The first 5 -8 years are crucial in the development of one’s behavior patterns. It’s unfortunate when messages that are conveyed include sentences such as, “You’re not good enough,” or “You are not bright enough”. This often creates issues of self-acceptance in the growing up child. The adult who grows up finds it difficult to accept the self unless they behave as per the conditions set by parents or parental figures. A child being raised in a constantly hurtful environment may lack the awareness of being highly accepting towards self as an adult. When a person carries this cloud of negativity bias in later life, he or she may face self-doubt and find it difficult to acknowledge emotions and ‘approve of the self’. The adult is therefore constantly seeking ‘approval’, a behavior so deeply ingrained since childhood days. He or she may never feel safe in their own imperfect self.
Self-acceptance is about accepting the agreeable and the not-so-agreeable part of self while loving self without conditions.
To be able to accept ourselves completely and acknowledge our emotions requires a little work. Ask yourself, “Do I honestly like myself?” Think deeply and use the following points to begin your journey towards self-acceptance.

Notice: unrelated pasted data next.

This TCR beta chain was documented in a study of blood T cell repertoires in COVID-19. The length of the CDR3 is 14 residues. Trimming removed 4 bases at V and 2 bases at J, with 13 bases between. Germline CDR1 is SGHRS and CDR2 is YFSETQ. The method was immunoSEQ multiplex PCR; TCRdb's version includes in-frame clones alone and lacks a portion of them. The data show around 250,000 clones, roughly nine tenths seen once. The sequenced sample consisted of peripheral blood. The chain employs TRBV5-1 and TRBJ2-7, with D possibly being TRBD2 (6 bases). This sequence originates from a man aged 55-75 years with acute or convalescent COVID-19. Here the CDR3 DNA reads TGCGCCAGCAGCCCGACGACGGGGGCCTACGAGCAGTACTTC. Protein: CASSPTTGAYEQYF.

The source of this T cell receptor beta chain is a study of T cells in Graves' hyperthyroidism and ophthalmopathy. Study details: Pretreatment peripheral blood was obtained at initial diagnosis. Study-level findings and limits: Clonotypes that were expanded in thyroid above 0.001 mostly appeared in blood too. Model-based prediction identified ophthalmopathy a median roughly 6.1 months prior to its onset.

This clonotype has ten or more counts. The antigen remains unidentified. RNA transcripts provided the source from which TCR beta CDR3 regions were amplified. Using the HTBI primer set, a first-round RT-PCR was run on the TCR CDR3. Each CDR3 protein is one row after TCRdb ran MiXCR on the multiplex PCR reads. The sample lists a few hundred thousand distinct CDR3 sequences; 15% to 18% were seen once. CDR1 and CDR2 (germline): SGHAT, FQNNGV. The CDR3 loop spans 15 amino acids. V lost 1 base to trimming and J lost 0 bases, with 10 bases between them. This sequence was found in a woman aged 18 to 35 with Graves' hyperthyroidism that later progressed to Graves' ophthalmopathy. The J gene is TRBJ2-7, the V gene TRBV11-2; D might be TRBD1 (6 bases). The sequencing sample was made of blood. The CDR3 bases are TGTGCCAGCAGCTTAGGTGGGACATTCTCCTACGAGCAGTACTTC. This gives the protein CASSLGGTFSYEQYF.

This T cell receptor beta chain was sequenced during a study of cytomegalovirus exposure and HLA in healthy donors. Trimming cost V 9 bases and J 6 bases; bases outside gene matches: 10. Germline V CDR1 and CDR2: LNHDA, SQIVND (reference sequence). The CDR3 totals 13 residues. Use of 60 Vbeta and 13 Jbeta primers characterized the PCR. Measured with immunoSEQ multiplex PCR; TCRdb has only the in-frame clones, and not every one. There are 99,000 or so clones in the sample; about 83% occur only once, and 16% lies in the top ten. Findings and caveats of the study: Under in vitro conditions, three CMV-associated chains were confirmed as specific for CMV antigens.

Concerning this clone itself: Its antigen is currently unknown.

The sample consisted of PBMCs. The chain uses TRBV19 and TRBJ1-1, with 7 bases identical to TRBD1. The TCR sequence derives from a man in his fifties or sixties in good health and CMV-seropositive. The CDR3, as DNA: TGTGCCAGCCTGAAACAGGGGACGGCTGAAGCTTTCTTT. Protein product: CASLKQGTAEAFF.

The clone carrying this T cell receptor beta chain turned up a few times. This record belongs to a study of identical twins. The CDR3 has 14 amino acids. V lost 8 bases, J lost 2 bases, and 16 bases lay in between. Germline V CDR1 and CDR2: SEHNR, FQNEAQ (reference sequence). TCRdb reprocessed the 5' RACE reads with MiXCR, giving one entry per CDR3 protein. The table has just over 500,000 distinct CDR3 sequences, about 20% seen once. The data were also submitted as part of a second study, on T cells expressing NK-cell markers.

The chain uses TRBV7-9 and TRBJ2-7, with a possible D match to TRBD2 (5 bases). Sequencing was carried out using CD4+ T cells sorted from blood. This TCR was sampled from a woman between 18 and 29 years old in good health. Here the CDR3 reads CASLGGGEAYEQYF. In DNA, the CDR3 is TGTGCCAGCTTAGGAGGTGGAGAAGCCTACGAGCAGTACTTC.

We often celebrate our strengths during the good times. However, we may struggle to accept emotions and go on a negative spiral downwards, particularly during difficult situations. Understanding and reminding yourself about your strengths is about setting the intention of how you perceive the self, and how you ‘allow others’ to perceive you. It’s about recognizing all the good you are made of while welcoming yourself without judgment towards the current situation.
You cannot accept the self if you continue to beat yourself up for every mistake you’ve made. Mistakes are stumbling blocks and you need not be harsh on yourself throughout your life. Forgive yourself just as you would forgive someone else. Journal and learn the lesson from the mistakes you’ve made. Ensure you wouldn’t repeat them and begin the process of loving yourself.